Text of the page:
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Has difficulty understanding the
concept of time
Resists doing homework or activities
that involve reading, writing or
math, or consistently can’t complete
homework assignments without
significant help
Acts out or shows defiance, hostility or
excessive emotional reactions at school
or while doing academic activities, such
as homework or reading
Seeking help for
learning disorders
Early intervention is essential for a child
who has a learning disorder. Learning
disorders can snowball. For example,
a child who doesn’t learn to add in
elementary school won’t be able to tackle
algebra in high school. Children who
have learning disorders can experience
performance anxiety, depression and low
self-esteem - and lose motivation. Some
children also might act out in an effort to
distract attention from the real issue.
If you or your child’s teacher thinks your
child might have a learning disorder,
consider having him or her evaluated by a
child psychologist or neuropsychologist.
Many schools also offer tests to identify
learning disorders.
First, your child will likely undergo tests
to rule out vision or hearing problems or
other medical conditions. A psychologist
or learning specialist will then use
tests, as well as talk with you and your
child and look at your child’s school
history, to determine if your child has a
learning disorder. In many cases, further
assessment is needed to make a diagnosis.
Keep in mind that some children are
naturally slower learners and might need
time to develop reading, writing and math
skills. Others, however, have disorders
that affect their ability to learn.
Learning
disorders
can make
it hard for a
child to read,
write or do
simple math.
Understand
the signs
and what
you can do.
What are some common
types of learning
disorders?
A learning disorder is a disorder that
affects a person’s ability to acquire and
use academic skills, such as reading and
calculating. Learning disorders aren’t the
same as mental or physical disabilities,
and don’t reflect a child’s intelligence.
Instead, learning disorders affect a child’s
ability to complete a task or use certain
skills, particularly in school.
The most common
learning disorders include:
Dyslexia.
Dyslexia is a learning disorder
characterized by difficulty reading,
spelling and recalling known words.
Dyscalculia.
Dyscalculia is a learning
disorder related to math concepts. Signs
include difficulty solving even simple
math problems or sequencing information
or events.
Nonverbal learning disability.
This
learning disorder is characterized by
difficulty with nonverbal cues, such as
coordination and body language.
Some children might have more than one
learning disorder.
What causes
learning disorders?
Factors that might influence the
development of learning disorders
include:
Genetics
.
Some learning disorders,
such as reading and math disorders, are
hereditary.
Medical conditions.
Poor growth in
the uterus (severe intrauterine growth
restriction), exposure to alcohol or drugs
before being born, and low birth weight
are risk factors that have been linked with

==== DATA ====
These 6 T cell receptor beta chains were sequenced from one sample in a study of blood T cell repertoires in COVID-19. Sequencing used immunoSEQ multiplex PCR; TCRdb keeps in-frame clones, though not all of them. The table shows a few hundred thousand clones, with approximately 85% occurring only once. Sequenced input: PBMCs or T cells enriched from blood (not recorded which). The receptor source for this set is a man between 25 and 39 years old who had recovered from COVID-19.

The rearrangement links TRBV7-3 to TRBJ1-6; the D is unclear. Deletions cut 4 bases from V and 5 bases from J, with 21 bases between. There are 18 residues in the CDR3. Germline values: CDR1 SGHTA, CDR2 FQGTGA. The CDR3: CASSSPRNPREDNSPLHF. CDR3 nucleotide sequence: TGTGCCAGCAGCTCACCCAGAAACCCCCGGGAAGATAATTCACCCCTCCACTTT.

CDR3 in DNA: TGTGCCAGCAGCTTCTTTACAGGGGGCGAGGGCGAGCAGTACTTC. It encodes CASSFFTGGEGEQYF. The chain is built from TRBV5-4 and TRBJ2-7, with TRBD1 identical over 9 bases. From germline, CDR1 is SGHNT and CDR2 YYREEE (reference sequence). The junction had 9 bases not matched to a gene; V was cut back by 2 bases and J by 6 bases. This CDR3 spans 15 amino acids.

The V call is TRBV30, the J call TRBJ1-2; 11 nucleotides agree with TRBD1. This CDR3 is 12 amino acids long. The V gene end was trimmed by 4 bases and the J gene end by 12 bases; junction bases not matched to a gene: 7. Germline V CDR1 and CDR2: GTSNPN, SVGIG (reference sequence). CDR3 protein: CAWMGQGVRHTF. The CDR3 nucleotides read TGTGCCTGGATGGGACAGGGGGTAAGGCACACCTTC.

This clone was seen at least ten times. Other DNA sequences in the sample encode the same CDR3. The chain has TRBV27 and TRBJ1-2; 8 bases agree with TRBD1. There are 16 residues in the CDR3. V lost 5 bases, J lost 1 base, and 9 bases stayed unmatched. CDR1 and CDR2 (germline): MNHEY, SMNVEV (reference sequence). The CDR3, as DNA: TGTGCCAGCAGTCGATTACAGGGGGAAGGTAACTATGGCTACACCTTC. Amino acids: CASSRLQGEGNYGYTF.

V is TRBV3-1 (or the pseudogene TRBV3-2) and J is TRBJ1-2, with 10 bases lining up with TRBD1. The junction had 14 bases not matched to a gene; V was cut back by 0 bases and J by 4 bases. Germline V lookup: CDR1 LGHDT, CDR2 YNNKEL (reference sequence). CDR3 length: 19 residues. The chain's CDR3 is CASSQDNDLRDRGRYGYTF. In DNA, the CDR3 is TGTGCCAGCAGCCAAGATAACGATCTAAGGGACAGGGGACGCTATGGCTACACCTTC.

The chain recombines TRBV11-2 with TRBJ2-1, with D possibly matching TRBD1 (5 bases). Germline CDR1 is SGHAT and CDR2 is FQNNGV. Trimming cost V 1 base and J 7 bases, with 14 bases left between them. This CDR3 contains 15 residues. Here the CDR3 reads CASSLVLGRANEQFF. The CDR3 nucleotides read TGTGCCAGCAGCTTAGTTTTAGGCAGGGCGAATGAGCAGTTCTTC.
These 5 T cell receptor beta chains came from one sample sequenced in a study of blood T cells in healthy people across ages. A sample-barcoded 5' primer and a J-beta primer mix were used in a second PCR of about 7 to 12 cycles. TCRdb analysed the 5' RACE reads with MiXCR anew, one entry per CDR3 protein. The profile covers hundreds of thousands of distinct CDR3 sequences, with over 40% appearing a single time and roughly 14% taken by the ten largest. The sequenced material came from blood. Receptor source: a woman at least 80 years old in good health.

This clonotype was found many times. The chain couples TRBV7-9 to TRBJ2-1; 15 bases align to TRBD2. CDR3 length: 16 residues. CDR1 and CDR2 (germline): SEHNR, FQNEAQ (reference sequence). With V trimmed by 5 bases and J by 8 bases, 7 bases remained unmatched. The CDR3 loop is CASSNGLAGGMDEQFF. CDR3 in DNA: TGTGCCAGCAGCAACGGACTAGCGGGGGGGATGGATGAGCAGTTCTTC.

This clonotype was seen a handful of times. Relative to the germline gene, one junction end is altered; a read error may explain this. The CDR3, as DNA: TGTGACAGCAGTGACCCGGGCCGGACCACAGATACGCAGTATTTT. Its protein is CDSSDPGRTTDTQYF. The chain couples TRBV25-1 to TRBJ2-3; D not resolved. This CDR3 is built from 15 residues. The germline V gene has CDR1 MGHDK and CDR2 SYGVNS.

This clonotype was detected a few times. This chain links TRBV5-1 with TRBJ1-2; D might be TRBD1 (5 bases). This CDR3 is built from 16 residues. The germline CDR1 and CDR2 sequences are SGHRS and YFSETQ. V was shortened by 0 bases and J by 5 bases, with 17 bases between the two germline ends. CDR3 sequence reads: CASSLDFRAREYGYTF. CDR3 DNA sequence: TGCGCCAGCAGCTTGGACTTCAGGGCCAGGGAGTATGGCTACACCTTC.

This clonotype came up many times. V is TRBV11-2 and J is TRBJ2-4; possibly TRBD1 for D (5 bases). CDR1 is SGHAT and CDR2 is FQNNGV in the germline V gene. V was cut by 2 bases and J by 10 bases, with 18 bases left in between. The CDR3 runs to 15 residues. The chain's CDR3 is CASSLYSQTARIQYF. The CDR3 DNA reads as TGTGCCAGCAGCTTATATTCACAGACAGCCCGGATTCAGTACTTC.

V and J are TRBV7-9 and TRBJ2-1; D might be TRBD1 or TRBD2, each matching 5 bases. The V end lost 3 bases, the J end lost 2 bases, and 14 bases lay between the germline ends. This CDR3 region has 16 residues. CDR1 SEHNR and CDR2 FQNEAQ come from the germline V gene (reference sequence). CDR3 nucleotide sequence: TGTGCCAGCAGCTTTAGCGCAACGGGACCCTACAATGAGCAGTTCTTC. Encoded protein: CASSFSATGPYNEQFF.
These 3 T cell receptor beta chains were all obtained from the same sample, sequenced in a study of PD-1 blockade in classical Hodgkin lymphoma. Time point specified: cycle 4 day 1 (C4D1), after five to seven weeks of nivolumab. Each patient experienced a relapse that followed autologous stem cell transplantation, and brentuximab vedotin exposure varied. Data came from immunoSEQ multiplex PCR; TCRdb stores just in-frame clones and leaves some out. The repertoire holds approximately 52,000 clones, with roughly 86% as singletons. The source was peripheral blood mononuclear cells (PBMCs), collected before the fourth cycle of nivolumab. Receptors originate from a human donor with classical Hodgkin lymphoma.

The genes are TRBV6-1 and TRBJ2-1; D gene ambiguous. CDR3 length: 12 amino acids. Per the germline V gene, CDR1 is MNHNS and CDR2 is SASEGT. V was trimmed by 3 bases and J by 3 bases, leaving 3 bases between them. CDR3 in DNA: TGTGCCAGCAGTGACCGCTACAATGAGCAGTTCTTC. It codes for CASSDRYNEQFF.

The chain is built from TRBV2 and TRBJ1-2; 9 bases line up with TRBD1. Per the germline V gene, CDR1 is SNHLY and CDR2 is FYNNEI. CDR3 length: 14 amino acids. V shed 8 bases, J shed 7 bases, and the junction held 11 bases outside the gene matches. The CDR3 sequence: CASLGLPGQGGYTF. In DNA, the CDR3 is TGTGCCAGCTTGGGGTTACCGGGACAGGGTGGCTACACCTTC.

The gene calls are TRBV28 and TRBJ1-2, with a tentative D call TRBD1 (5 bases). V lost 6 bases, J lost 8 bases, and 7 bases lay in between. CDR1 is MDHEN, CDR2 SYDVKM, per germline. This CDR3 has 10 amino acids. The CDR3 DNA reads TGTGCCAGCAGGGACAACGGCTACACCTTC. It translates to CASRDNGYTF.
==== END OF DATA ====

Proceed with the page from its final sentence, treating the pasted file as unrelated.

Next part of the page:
learning disorders. Head injuries might
also play a role in the development of
learning disorders.
Environmental exposure.
Exposure to
high levels of lead has been linked to an
increased risk of learning disorders.
What are the signs of
learning disorders?
Identifying a learning disorder can be
difficult. Your child might have a learning
disorder if he or she:
Experiences a delay in achieving a
developmental milestone, while most
other aspects of his or her development
are normal
Has difficulty understanding and
following instructions
Has trouble remembering what
someone just told him or her
Lacks coordination in walking, sports
or skills such as holding a pencil
Easily loses or misplaces homework,
school books or other items
Treatment options
If your child has a learning disorder, your
child’s doctor or school might recommend:
Extra help.
A reading specialist, math
tutor or other trained professional can teach
your child techniques to improve his or
her academic skills. Tutors can also teach
children organizational and study skills.
Individualized education program
(IEP).
Your child’s school might develop an
IEP for your child to create a plan for how
he or she can best learn in school. Find out
if your state has legislation regarding IEPs.
Therapy.
Depending on the learning
disorder, some children might benefit
from therapy. For example, speech therapy
can help children who have language
disabilities. Occupational therapy might
help improve the motor skills of a child who
has writing problems.
Medication.
Your child’s doctor might
recommend medication to lessen the
toll of a learning disorder. If your child
has depression or severe anxiety, certain
medications might help. Talk to your child’s
doctor about the risks and benefits.
Complementary and alternative
medicine.
Some research shows that
complementary and alternative treatments,
such as music therapy, can benefit children
who have learning disorders. Further
research is needed, however.
Before your child’s treatment begins,
you and your child’s doctor, teachers
or therapists will set goals for your
child.
If, over time, little progress is made,
your child’s diagnosis or treatment plans
might need to be reconsidered.
While learning disorders can
cause long-term problems, there’s
hope.
Early intervention and treatment
can fully remediate some learning
disorders. Family and teachers can
also help children who have persistent
difficulties achieve success in school, as
well as in other areas of life.
H
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